John Reed, a young socialist from Portland, Oregon, went to Russia in 1917 as a journalist to report on the unfolding revolution. Russia was in great turmoil, with widespread opposition to the war, a struggling economy, and shortages of basic necessities. The government was barely in control of the situation, and political influence was fractured among many political parties ranging from the far-right to the communist left. Reed was a revolutionist, and so supported the position of the bolsheviks: aggressively push for an alternative government composed of people’s committees, and strip the existing government of all power.
So this book is the story, seen from within the power struggles in Petrograd, of the collapse of the Russian government and the rise to power of the bolsheviks. This was not a coup, as right-wing historians would have us believe, but a mass uprising, with widespread support from Russian soldiers and sailors (and fierce opposition from their officers), labor unions, and (with many exceptions) peasants. The political aims were withdrawal from the war, redistribution of land, and worker control of the factories. Though the bolsheviks probably never achieved majority support for their party, it seems clear enough that their political aims were by far the majority position.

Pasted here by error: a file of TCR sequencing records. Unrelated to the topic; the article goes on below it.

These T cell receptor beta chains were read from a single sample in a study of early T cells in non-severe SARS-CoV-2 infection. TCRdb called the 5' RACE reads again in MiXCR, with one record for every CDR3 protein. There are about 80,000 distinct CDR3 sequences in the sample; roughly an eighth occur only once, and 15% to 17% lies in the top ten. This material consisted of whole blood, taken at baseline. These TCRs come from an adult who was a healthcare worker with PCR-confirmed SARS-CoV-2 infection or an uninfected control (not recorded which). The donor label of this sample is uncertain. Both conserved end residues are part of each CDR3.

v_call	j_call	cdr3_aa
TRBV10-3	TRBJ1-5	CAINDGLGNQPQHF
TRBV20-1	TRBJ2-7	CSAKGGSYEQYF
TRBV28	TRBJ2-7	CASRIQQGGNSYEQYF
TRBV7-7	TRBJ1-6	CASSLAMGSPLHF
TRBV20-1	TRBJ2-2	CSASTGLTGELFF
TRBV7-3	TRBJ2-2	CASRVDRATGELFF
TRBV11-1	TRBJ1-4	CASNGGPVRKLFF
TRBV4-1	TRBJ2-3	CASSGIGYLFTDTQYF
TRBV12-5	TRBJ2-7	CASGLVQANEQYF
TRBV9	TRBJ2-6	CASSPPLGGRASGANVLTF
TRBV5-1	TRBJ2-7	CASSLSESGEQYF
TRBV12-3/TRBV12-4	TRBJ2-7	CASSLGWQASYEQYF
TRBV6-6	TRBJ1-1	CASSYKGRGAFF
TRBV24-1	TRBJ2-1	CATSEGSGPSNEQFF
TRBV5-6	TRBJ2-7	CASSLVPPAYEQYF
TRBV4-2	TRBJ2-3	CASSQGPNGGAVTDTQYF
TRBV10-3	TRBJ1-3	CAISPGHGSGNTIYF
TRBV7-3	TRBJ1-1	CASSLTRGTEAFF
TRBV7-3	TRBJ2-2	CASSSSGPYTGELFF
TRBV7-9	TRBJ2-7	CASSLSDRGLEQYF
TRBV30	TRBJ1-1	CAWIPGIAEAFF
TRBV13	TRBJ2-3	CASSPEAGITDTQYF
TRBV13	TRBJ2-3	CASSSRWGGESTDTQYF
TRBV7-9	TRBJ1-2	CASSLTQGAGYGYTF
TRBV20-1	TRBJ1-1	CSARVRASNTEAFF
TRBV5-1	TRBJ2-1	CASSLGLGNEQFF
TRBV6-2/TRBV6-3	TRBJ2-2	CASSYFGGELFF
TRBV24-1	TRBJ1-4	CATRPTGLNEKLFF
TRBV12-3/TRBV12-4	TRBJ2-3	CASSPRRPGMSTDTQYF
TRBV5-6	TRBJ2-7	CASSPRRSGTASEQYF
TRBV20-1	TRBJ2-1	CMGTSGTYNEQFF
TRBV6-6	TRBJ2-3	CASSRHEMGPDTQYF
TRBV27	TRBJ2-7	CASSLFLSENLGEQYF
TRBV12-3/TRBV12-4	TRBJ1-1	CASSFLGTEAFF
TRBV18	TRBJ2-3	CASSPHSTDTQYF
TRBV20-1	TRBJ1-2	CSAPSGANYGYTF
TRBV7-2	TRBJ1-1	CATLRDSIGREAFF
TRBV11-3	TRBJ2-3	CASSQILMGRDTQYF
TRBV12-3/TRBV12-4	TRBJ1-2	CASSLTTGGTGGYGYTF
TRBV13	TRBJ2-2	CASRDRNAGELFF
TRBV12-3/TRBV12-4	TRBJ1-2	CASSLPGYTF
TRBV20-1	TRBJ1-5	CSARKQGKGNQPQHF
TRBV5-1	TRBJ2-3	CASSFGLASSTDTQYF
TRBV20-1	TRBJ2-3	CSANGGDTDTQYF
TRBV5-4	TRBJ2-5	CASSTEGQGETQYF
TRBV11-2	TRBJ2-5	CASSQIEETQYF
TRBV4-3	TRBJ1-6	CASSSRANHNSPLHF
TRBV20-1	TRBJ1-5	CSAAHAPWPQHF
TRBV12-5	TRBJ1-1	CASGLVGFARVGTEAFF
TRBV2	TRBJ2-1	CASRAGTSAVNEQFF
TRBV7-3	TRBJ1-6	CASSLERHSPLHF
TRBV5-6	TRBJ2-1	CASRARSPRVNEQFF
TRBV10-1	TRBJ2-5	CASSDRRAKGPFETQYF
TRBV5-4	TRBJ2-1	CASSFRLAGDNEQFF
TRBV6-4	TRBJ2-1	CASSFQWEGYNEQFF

The book only covers the early days, up to the assumption of power by the soviets, but already it was clear that this would not be a peaceful transition of power. The opposition by foreign capitalists and by Russian landholders would see to that. For the next five years the new Soviet Union would fight a civil war in which the anti-socialist forces were aided by foreign governments, leading to the further erosion of the economy, and, of course, great loss of life. It is hard to see how a democratic socialist state could have arisen out of those conditions: the old oligarchy still had plenty of economic and political clout and would never relinquish control without a fight. In the end, of course, the government that came out of those struggles was socialist in name only. It is tempting to blame that course of events on Stalin, but I think the seeds were sown by the existential struggle of the civil war.